As a tape measure is to successful carpentry, developmental milestones
are to assessment. Develop-mental milestones are the result
of clinical and real-life observations that describe the physical/motor,
social, emotional, and cognitive/language skills most children
have achieved at a particular age.
Developmental milestones describe—simply and concretely—the
differences between 2- and 4-year-old children or the red flags
that point to developmental delays, for example. Without knowledge
of developmental milestones, teachers have no starting point,
no framework for determining expectations and developing curriculum
plans for a group of children.
Early childhood educators emphasize discovering what a child
already knows and is able to do. They gather information from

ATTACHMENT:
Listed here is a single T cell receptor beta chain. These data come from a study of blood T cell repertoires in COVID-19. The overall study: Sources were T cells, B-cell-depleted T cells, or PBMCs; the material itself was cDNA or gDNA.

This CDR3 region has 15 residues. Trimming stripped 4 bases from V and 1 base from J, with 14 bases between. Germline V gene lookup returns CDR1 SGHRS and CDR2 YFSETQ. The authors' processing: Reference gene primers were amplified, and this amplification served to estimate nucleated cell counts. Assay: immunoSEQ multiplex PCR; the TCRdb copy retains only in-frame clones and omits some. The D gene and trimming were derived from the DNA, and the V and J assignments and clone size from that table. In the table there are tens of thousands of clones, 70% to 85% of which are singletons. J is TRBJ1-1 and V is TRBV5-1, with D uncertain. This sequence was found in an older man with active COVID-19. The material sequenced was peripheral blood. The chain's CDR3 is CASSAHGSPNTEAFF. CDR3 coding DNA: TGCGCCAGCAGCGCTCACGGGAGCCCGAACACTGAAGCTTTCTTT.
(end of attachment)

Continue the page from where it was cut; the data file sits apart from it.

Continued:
multiple sources to produce an authentic assessment of a child’s
skills. This gathering process, using simple and available tools,
gives teachers a much more accurate picture of a young child’s
abilities than testing in a sterile, formal setting.
Math skills, for example, are most effectively evaluated through
daily observations and conversations with a child building with
unit blocks, balancing counting bears, ordering pencils by length,
and completing jigsaw puzzles.
In authentic assessment teachers collect and document children’s
work and behavioral samples (or evidence) in real-life settings.
Each of the following sources of evidence has pros and cons.
The sources you use will depend upon your program and classroom
structure, the ages of children, the purpose of the assessment,
and your skills and comfort.
Each provides some information but remember, it’s the combination
of information from different sources that gives the best picture
of a child.
A checklist is a systematic, printed tool that allows teachers
to measure the basic skills most children have at a particular
age or developmental stage. Checklists cover all domains, are
easy to use, and are available from many sources for free.
To be an effective tool, the checklist must be dated and updated
regularly to supplement other sources of evidence.